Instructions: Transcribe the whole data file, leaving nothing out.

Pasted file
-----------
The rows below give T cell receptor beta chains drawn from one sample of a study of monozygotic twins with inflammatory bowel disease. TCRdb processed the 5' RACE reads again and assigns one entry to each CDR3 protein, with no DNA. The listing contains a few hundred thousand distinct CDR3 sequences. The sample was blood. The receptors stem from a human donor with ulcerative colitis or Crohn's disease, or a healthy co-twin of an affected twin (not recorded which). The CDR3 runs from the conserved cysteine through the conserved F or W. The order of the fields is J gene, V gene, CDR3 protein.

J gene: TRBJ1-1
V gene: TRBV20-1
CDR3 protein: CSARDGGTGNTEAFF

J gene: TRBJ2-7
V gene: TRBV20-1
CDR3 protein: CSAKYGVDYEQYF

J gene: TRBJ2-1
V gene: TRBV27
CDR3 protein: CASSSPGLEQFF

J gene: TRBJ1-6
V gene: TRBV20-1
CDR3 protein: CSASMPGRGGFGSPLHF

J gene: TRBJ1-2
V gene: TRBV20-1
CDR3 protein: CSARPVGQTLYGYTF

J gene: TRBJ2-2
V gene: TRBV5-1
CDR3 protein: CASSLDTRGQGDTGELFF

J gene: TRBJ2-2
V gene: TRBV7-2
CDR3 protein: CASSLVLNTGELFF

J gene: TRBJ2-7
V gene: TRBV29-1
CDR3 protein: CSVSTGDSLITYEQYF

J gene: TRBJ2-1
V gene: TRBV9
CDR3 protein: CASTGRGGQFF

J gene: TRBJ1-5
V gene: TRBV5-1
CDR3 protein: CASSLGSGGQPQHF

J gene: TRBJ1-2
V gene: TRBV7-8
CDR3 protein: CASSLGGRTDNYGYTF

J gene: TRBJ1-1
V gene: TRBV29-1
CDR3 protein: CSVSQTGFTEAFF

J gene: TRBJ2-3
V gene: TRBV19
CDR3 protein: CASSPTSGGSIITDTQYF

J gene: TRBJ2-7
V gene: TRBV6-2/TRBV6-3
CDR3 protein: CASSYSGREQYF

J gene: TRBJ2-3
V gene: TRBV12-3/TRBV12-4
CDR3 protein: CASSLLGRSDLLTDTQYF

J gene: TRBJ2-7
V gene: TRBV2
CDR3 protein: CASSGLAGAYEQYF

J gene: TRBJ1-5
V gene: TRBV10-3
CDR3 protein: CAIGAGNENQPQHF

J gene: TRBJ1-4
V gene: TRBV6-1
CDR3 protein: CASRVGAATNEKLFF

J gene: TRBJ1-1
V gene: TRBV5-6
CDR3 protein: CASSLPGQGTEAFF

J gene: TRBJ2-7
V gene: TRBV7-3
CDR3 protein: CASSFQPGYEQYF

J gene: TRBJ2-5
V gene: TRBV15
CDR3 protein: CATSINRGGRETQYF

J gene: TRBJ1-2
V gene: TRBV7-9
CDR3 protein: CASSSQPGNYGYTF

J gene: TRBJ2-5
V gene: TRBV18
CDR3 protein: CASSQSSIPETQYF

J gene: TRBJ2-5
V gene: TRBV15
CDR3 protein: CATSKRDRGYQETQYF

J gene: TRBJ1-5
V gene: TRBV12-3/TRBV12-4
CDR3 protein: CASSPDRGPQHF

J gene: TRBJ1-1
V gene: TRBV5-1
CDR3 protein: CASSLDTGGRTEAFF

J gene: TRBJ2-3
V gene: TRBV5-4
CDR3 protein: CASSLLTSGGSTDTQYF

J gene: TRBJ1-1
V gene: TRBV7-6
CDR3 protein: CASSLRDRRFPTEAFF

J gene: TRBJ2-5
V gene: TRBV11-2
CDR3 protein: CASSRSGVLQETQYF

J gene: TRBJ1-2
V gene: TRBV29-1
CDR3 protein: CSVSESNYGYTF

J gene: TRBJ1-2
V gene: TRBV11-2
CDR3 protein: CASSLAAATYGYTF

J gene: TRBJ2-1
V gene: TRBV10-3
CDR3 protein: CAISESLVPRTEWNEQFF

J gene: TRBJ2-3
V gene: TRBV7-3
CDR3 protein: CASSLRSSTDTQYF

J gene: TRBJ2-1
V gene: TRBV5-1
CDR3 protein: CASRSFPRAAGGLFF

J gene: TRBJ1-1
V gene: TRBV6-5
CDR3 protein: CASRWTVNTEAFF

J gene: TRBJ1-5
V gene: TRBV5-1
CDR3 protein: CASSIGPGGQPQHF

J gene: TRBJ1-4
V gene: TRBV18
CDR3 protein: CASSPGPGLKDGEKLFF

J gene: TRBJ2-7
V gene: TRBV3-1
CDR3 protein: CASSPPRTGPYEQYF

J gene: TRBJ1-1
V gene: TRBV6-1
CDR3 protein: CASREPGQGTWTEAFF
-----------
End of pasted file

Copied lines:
The rows below give T cell receptor beta chains drawn from one sample of a study of monozygotic twins with inflammatory bowel disease. TCRdb processed the 5' RACE reads again and assigns one entry to each CDR3 protein, with no DNA. The listing contains a few hundred thousand distinct CDR3 sequences. The sample was blood. The receptors stem from a human donor with ulcerative colitis or Crohn's disease, or a healthy co-twin of an affected twin (not recorded which). The CDR3 runs from the conserved cysteine through the conserved F or W. The order of the fields is J gene, V gene, CDR3 protein.

J gene: TRBJ1-1
V gene: TRBV20-1
CDR3 protein: CSARDGGTGNTEAFF

J gene: TRBJ2-7
V gene: TRBV20-1
CDR3 protein: CSAKYGVDYEQYF

J gene: TRBJ2-1
V gene: TRBV27
CDR3 protein: CASSSPGLEQFF

J gene: TRBJ1-6
V gene: TRBV20-1
CDR3 protein: CSASMPGRGGFGSPLHF

J gene: TRBJ1-2
V gene: TRBV20-1
CDR3 protein: CSARPVGQTLYGYTF

J gene: TRBJ2-2
V gene: TRBV5-1
CDR3 protein: CASSLDTRGQGDTGELFF

J gene: TRBJ2-2
V gene: TRBV7-2
CDR3 protein: CASSLVLNTGELFF

J gene: TRBJ2-7
V gene: TRBV29-1
CDR3 protein: CSVSTGDSLITYEQYF

J gene: TRBJ2-1
V gene: TRBV9
CDR3 protein: CASTGRGGQFF

J gene: TRBJ1-5
V gene: TRBV5-1
CDR3 protein: CASSLGSGGQPQHF

J gene: TRBJ1-2
V gene: TRBV7-8
CDR3 protein: CASSLGGRTDNYGYTF

J gene: TRBJ1-1
V gene: TRBV29-1
CDR3 protein: CSVSQTGFTEAFF

J gene: TRBJ2-3
V gene: TRBV19
CDR3 protein: CASSPTSGGSIITDTQYF

J gene: TRBJ2-7
V gene: TRBV6-2/TRBV6-3
CDR3 protein: CASSYSGREQYF

J gene: TRBJ2-3
V gene: TRBV12-3/TRBV12-4
CDR3 protein: CASSLLGRSDLLTDTQYF

J gene: TRBJ2-7
V gene: TRBV2
CDR3 protein: CASSGLAGAYEQYF

J gene: TRBJ1-5
V gene: TRBV10-3
CDR3 protein: CAIGAGNENQPQHF

J gene: TRBJ1-4
V gene: TRBV6-1
CDR3 protein: CASRVGAATNEKLFF

J gene: TRBJ1-1
V gene: TRBV5-6
CDR3 protein: CASSLPGQGTEAFF

J gene: TRBJ2-7
V gene: TRBV7-3
CDR3 protein: CASSFQPGYEQYF

J gene: TRBJ2-5
V gene: TRBV15
CDR3 protein: CATSINRGGRETQYF

J gene: TRBJ1-2
V gene: TRBV7-9
CDR3 protein: CASSSQPGNYGYTF

J gene: TRBJ2-5
V gene: TRBV18
CDR3 protein: CASSQSSIPETQYF

J gene: TRBJ2-5
V gene: TRBV15
CDR3 protein: CATSKRDRGYQETQYF

J gene: TRBJ1-5
V gene: TRBV12-3/TRBV12-4
CDR3 protein: CASSPDRGPQHF

J gene: TRBJ1-1
V gene: TRBV5-1
CDR3 protein: CASSLDTGGRTEAFF

J gene: TRBJ2-3
V gene: TRBV5-4
CDR3 protein: CASSLLTSGGSTDTQYF

J gene: TRBJ1-1
V gene: TRBV7-6
CDR3 protein: CASSLRDRRFPTEAFF

J gene: TRBJ2-5
V gene: TRBV11-2
CDR3 protein: CASSRSGVLQETQYF

J gene: TRBJ1-2
V gene: TRBV29-1
CDR3 protein: CSVSESNYGYTF

J gene: TRBJ1-2
V gene: TRBV11-2
CDR3 protein: CASSLAAATYGYTF

J gene: TRBJ2-1
V gene: TRBV10-3
CDR3 protein: CAISESLVPRTEWNEQFF

J gene: TRBJ2-3
V gene: TRBV7-3
CDR3 protein: CASSLRSSTDTQYF

J gene: TRBJ2-1
V gene: TRBV5-1
CDR3 protein: CASRSFPRAAGGLFF

J gene: TRBJ1-1
V gene: TRBV6-5
CDR3 protein: CASRWTVNTEAFF

J gene: TRBJ1-5
V gene: TRBV5-1
CDR3 protein: CASSIGPGGQPQHF

J gene: TRBJ1-4
V gene: TRBV18
CDR3 protein: CASSPGPGLKDGEKLFF

J gene: TRBJ2-7
V gene: TRBV3-1
CDR3 protein: CASSPPRTGPYEQYF

J gene: TRBJ1-1
V gene: TRBV6-1
CDR3 protein: CASREPGQGTWTEAFF